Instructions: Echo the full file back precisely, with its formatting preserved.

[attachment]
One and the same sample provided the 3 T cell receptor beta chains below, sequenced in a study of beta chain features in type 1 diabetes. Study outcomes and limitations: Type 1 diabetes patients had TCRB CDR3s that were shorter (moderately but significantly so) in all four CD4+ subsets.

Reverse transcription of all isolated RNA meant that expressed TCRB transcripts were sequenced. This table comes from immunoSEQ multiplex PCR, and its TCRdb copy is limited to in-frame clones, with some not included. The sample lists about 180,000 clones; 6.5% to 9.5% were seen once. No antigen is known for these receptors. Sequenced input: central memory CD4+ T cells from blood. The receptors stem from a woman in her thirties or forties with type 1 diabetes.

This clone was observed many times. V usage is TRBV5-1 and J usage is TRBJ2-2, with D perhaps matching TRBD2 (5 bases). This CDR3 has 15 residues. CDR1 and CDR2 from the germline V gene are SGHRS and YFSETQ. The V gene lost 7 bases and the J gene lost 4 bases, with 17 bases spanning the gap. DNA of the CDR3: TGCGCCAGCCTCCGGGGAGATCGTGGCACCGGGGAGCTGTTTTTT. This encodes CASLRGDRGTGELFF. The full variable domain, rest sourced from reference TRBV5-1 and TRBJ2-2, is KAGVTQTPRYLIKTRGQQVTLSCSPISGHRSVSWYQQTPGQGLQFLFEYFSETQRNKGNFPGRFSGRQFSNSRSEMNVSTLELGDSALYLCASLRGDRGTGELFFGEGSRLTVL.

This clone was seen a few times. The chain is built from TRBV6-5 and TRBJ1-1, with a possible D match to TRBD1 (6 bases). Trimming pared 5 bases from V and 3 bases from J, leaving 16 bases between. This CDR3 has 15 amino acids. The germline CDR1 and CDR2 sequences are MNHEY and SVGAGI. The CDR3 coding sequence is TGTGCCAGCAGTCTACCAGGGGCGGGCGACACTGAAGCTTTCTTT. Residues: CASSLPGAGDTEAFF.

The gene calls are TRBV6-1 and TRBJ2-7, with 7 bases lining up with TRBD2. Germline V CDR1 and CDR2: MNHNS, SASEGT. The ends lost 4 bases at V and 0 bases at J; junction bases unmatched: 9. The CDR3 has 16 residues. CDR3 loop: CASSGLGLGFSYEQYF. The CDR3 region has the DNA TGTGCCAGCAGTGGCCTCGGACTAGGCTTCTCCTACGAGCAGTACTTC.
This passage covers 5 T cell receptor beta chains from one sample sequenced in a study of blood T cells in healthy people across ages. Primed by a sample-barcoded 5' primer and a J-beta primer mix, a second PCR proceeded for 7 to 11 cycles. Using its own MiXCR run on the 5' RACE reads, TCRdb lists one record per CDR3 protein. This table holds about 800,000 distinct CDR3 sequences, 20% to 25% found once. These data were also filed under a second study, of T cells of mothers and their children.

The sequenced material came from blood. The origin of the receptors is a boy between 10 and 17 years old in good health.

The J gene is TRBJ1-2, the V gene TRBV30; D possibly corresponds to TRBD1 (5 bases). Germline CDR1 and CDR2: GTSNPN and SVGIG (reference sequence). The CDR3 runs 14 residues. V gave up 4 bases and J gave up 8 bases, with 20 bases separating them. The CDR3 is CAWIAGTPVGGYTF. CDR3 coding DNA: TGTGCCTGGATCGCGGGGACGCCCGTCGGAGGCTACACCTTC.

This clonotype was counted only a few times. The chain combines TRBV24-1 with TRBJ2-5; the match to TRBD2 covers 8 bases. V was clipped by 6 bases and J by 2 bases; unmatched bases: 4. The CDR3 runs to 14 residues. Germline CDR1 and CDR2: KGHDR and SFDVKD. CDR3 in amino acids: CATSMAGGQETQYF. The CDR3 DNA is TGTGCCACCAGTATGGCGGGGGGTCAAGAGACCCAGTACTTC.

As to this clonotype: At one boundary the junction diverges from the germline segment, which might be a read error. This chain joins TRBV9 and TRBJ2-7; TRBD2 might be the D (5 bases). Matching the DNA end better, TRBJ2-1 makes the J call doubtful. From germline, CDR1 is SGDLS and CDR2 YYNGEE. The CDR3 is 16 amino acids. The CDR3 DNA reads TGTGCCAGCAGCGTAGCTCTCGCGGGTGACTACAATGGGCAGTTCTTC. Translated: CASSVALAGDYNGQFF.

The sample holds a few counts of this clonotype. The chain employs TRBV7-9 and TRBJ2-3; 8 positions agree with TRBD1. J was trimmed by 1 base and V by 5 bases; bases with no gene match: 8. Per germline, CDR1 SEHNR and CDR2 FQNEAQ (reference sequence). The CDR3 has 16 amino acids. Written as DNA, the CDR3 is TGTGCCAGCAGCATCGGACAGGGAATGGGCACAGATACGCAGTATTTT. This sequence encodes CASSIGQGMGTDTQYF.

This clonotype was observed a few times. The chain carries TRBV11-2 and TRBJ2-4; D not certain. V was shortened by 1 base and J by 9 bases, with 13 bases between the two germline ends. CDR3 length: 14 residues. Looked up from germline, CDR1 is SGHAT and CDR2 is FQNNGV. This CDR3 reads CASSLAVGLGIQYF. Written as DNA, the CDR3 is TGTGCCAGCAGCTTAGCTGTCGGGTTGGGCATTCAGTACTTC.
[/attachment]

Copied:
One and the same sample provided the 3 T cell receptor beta chains below, sequenced in a study of beta chain features in type 1 diabetes. Study outcomes and limitations: Type 1 diabetes patients had TCRB CDR3s that were shorter (moderately but significantly so) in all four CD4+ subsets.

Reverse transcription of all isolated RNA meant that expressed TCRB transcripts were sequenced. This table comes from immunoSEQ multiplex PCR, and its TCRdb copy is limited to in-frame clones, with some not included. The sample lists about 180,000 clones; 6.5% to 9.5% were seen once. No antigen is known for these receptors. Sequenced input: central memory CD4+ T cells from blood. The receptors stem from a woman in her thirties or forties with type 1 diabetes.

This clone was observed many times. V usage is TRBV5-1 and J usage is TRBJ2-2, with D perhaps matching TRBD2 (5 bases). This CDR3 has 15 residues. CDR1 and CDR2 from the germline V gene are SGHRS and YFSETQ. The V gene lost 7 bases and the J gene lost 4 bases, with 17 bases spanning the gap. DNA of the CDR3: TGCGCCAGCCTCCGGGGAGATCGTGGCACCGGGGAGCTGTTTTTT. This encodes CASLRGDRGTGELFF. The full variable domain, rest sourced from reference TRBV5-1 and TRBJ2-2, is KAGVTQTPRYLIKTRGQQVTLSCSPISGHRSVSWYQQTPGQGLQFLFEYFSETQRNKGNFPGRFSGRQFSNSRSEMNVSTLELGDSALYLCASLRGDRGTGELFFGEGSRLTVL.

This clone was seen a few times. The chain is built from TRBV6-5 and TRBJ1-1, with a possible D match to TRBD1 (6 bases). Trimming pared 5 bases from V and 3 bases from J, leaving 16 bases between. This CDR3 has 15 amino acids. The germline CDR1 and CDR2 sequences are MNHEY and SVGAGI. The CDR3 coding sequence is TGTGCCAGCAGTCTACCAGGGGCGGGCGACACTGAAGCTTTCTTT. Residues: CASSLPGAGDTEAFF.

The gene calls are TRBV6-1 and TRBJ2-7, with 7 bases lining up with TRBD2. Germline V CDR1 and CDR2: MNHNS, SASEGT. The ends lost 4 bases at V and 0 bases at J; junction bases unmatched: 9. The CDR3 has 16 residues. CDR3 loop: CASSGLGLGFSYEQYF. The CDR3 region has the DNA TGTGCCAGCAGTGGCCTCGGACTAGGCTTCTCCTACGAGCAGTACTTC.
This passage covers 5 T cell receptor beta chains from one sample sequenced in a study of blood T cells in healthy people across ages. Primed by a sample-barcoded 5' primer and a J-beta primer mix, a second PCR proceeded for 7 to 11 cycles. Using its own MiXCR run on the 5' RACE reads, TCRdb lists one record per CDR3 protein. This table holds about 800,000 distinct CDR3 sequences, 20% to 25% found once. These data were also filed under a second study, of T cells of mothers and their children.

The sequenced material came from blood. The origin of the receptors is a boy between 10 and 17 years old in good health.

The J gene is TRBJ1-2, the V gene TRBV30; D possibly corresponds to TRBD1 (5 bases). Germline CDR1 and CDR2: GTSNPN and SVGIG (reference sequence). The CDR3 runs 14 residues. V gave up 4 bases and J gave up 8 bases, with 20 bases separating them. The CDR3 is CAWIAGTPVGGYTF. CDR3 coding DNA: TGTGCCTGGATCGCGGGGACGCCCGTCGGAGGCTACACCTTC.

This clonotype was counted only a few times. The chain combines TRBV24-1 with TRBJ2-5; the match to TRBD2 covers 8 bases. V was clipped by 6 bases and J by 2 bases; unmatched bases: 4. The CDR3 runs to 14 residues. Germline CDR1 and CDR2: KGHDR and SFDVKD. CDR3 in amino acids: CATSMAGGQETQYF. The CDR3 DNA is TGTGCCACCAGTATGGCGGGGGGTCAAGAGACCCAGTACTTC.

As to this clonotype: At one boundary the junction diverges from the germline segment, which might be a read error. This chain joins TRBV9 and TRBJ2-7; TRBD2 might be the D (5 bases). Matching the DNA end better, TRBJ2-1 makes the J call doubtful. From germline, CDR1 is SGDLS and CDR2 YYNGEE. The CDR3 is 16 amino acids. The CDR3 DNA reads TGTGCCAGCAGCGTAGCTCTCGCGGGTGACTACAATGGGCAGTTCTTC. Translated: CASSVALAGDYNGQFF.

The sample holds a few counts of this clonotype. The chain employs TRBV7-9 and TRBJ2-3; 8 positions agree with TRBD1. J was trimmed by 1 base and V by 5 bases; bases with no gene match: 8. Per germline, CDR1 SEHNR and CDR2 FQNEAQ (reference sequence). The CDR3 has 16 amino acids. Written as DNA, the CDR3 is TGTGCCAGCAGCATCGGACAGGGAATGGGCACAGATACGCAGTATTTT. This sequence encodes CASSIGQGMGTDTQYF.

This clonotype was observed a few times. The chain carries TRBV11-2 and TRBJ2-4; D not certain. V was shortened by 1 base and J by 9 bases, with 13 bases between the two germline ends. CDR3 length: 14 residues. Looked up from germline, CDR1 is SGHAT and CDR2 is FQNNGV. This CDR3 reads CASSLAVGLGIQYF. Written as DNA, the CDR3 is TGTGCCAGCAGCTTAGCTGTCGGGTTGGGCATTCAGTACTTC.